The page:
Thursday, December 05, 2013
I did a strength training workout last Monday night, using Holistic Strength Training for Triathlon. Had a nice chat with Nick, one of the personal trainers at the club. He'd just earned his USA Cycling coach certification that day - good on ya, Nick! - and was really interested in the book I was using. He mentioned there's a swim coach at the club who's awesome. I told him that at some point, I'll contact him about setting up personal training.
Nick seemed baffled by my insistence upon muddling through my first tri, and then seeking out a coach when I feel like I need to improve. I don't think it was just because he's trying to drum up business. He has a very valid point: if you have good instruction at the outset, you don't have to unlearn bad habits. But that's completely counter to the way I do things.
That kind of set me to thinking: if I understand the value of working with a coach from the beginning, why am I so opposed to doing so (other than just plain stubbornness)? Well, here's the answer:
I don't like being told what to do. And yeah, I know NO ONE likes being told what to do. But in my case, even when I know the person is right, I resist following their advice until I get to the point I realize I need it. As in NEEEEEEED it. Then I'm receptive.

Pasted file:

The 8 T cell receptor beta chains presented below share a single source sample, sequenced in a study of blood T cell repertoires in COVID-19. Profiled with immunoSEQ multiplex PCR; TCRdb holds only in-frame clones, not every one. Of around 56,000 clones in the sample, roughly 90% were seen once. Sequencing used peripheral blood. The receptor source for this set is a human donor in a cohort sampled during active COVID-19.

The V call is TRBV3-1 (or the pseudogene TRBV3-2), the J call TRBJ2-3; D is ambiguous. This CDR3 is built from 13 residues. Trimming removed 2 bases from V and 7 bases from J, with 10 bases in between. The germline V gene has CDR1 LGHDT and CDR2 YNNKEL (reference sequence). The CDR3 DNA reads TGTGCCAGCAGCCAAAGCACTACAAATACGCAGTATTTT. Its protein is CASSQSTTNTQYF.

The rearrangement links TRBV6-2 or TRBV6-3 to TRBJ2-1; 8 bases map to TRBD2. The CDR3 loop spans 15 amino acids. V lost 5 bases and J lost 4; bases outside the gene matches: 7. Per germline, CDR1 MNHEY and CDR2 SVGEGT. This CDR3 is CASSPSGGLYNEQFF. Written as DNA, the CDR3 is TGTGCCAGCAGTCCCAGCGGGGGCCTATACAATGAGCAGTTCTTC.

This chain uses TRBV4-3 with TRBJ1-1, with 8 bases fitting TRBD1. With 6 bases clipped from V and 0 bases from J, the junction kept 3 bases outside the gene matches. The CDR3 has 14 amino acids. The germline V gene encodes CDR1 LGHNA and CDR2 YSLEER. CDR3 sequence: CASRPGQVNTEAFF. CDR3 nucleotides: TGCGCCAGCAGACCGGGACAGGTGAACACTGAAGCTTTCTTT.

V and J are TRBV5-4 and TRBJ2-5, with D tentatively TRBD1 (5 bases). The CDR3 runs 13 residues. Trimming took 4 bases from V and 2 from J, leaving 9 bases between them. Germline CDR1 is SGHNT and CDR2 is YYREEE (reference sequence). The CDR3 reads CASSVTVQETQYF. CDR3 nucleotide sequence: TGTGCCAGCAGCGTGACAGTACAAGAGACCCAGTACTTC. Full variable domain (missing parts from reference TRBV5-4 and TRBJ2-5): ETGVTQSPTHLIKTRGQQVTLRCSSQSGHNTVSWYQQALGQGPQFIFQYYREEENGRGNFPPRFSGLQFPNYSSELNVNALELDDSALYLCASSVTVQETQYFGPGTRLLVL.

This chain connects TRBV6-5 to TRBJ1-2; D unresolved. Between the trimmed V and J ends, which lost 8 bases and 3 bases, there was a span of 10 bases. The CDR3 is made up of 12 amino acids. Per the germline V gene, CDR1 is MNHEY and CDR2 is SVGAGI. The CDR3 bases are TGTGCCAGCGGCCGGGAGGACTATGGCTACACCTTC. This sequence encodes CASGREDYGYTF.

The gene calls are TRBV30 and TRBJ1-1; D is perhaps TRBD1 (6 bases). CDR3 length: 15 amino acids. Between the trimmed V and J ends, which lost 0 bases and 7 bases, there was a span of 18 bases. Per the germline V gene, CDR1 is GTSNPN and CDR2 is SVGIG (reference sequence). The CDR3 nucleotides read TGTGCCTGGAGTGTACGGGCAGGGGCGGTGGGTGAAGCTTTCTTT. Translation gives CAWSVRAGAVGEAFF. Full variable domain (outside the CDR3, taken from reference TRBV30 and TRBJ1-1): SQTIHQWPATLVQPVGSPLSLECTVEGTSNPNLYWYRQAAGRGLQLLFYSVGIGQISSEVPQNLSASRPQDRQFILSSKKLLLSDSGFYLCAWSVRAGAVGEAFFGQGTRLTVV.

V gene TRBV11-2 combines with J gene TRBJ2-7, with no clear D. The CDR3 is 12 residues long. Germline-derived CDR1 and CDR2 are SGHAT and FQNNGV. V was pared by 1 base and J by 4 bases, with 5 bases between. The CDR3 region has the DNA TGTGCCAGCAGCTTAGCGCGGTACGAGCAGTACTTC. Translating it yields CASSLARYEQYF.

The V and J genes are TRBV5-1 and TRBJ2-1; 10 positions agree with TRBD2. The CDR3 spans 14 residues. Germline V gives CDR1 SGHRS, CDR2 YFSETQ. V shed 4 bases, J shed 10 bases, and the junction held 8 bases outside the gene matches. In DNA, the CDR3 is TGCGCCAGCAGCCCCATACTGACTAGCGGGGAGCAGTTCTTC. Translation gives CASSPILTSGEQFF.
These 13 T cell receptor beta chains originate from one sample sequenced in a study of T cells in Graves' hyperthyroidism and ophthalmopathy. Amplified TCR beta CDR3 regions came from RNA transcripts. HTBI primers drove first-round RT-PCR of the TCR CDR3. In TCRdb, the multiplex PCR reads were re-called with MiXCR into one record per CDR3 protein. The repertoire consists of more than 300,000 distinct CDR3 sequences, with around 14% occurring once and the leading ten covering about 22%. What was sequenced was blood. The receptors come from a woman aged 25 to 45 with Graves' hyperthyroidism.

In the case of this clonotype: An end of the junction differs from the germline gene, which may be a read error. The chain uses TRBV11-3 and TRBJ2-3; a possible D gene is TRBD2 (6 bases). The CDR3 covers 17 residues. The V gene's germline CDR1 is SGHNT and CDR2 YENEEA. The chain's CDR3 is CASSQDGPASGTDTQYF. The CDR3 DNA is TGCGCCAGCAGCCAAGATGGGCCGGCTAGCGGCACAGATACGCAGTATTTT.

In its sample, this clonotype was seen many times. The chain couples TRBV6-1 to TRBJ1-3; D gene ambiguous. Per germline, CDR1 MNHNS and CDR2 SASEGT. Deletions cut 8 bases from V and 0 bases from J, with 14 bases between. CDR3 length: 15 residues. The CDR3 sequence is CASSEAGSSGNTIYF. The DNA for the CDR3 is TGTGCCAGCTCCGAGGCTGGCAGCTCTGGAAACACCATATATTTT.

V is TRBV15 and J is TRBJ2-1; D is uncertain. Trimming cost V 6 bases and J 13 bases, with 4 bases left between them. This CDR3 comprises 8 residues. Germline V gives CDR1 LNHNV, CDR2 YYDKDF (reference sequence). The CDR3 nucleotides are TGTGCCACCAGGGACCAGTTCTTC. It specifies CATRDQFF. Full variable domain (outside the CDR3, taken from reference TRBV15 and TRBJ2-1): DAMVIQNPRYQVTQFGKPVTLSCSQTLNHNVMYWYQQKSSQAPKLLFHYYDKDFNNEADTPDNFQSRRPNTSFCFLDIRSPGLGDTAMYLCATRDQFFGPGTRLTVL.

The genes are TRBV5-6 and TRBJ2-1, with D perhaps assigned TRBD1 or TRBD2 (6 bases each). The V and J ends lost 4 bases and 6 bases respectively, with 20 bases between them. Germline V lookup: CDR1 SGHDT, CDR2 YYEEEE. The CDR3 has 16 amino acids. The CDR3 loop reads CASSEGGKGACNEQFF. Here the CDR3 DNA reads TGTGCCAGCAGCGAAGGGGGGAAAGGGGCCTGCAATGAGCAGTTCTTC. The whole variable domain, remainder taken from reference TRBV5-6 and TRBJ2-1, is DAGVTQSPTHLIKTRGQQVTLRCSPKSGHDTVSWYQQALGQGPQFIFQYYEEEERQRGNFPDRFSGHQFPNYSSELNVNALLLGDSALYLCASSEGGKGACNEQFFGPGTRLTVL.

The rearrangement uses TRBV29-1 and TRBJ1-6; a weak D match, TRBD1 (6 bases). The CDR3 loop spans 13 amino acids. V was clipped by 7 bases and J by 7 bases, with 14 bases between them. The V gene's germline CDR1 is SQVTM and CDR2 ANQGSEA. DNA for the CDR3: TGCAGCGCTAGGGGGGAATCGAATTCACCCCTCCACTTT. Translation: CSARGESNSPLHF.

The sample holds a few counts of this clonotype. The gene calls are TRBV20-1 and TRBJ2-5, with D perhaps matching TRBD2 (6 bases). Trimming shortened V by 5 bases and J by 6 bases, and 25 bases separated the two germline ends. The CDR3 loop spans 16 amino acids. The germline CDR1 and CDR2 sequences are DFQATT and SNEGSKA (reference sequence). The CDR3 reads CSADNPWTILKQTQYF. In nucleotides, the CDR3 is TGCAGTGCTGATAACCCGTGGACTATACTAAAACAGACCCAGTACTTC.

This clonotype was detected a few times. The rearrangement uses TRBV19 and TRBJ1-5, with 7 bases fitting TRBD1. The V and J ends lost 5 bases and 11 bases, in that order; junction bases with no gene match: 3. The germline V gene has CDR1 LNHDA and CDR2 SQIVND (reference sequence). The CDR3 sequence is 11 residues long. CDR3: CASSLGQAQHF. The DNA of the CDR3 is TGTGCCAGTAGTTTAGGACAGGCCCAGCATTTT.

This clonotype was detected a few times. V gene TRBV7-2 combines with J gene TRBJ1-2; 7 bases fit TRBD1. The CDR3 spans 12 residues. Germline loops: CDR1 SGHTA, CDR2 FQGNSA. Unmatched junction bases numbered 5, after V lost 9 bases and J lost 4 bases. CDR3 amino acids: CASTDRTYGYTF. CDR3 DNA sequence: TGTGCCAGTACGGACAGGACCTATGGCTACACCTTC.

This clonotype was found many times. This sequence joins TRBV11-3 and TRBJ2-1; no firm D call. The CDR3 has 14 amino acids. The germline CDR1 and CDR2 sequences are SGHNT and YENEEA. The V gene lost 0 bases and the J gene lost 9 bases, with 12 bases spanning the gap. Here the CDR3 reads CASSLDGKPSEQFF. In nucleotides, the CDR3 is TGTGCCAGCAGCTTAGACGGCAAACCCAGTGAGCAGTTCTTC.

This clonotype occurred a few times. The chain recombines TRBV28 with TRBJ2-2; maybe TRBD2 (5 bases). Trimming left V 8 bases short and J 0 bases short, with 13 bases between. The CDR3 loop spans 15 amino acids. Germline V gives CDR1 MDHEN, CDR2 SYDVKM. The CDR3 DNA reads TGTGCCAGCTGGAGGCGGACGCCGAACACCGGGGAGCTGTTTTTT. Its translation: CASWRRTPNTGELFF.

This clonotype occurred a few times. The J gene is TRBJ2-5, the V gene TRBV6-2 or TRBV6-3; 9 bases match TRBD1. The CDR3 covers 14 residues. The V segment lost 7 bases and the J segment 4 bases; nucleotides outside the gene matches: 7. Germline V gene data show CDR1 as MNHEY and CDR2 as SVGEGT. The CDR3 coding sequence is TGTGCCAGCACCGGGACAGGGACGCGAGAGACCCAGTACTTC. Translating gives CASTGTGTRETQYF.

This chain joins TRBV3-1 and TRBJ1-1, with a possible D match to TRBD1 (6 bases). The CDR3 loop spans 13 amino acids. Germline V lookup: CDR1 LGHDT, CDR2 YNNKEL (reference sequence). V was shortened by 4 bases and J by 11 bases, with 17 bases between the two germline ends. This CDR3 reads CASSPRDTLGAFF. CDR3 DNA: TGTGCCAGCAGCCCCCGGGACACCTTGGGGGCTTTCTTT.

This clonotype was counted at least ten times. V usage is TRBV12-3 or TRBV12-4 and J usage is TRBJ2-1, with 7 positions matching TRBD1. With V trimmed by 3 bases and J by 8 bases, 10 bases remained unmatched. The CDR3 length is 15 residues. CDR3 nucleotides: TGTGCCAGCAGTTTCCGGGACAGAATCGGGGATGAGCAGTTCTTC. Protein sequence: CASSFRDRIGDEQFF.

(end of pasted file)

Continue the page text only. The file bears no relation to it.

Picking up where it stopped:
I skied for several years before paying for a private lesson. I was a darned good skier, too. I could ski anything groomed, but I fell apart off the piste. The ski instructor diagnosed what I was doing wrong on the first run. He gave me one piece of advice I could use that completely changed my skiing. A few years before that, I would not have been receptive to what he had to say: I had too much else going on in my head. But I hired him at a point where I knew I needed help to improve, which meant I was going to actually listen.
And so, Nick, that is why I am going to continue walking around in the fitness center with a dog-eared copy of Holistic Strength Training for Triathlon under my arm, flail about in the pool trying to teach myself to swim, and loosely follow my own training program. In a year or so, I will realize that I've learned as much as I can and improved as much as I can on my own: like a drunk hitting rock bottom and being ready to dry out, I will be ready to listen to someone else.
The fitness class tonight is Group Power. It's a good strength training workout, but I think I'm going to skip it and do my own strength training program tonight. Not sure if I'm going to do my standard 10-minute warm up on the rowing machine or if I'm going to try running a few miles on the treadmill. I ran a couple miles on the treadmill a few nights ago. That's miserable. But it's crazy cold here right now, so running outside is out of the question. I'll bring along my mp3 player - maybe that will make it suck less.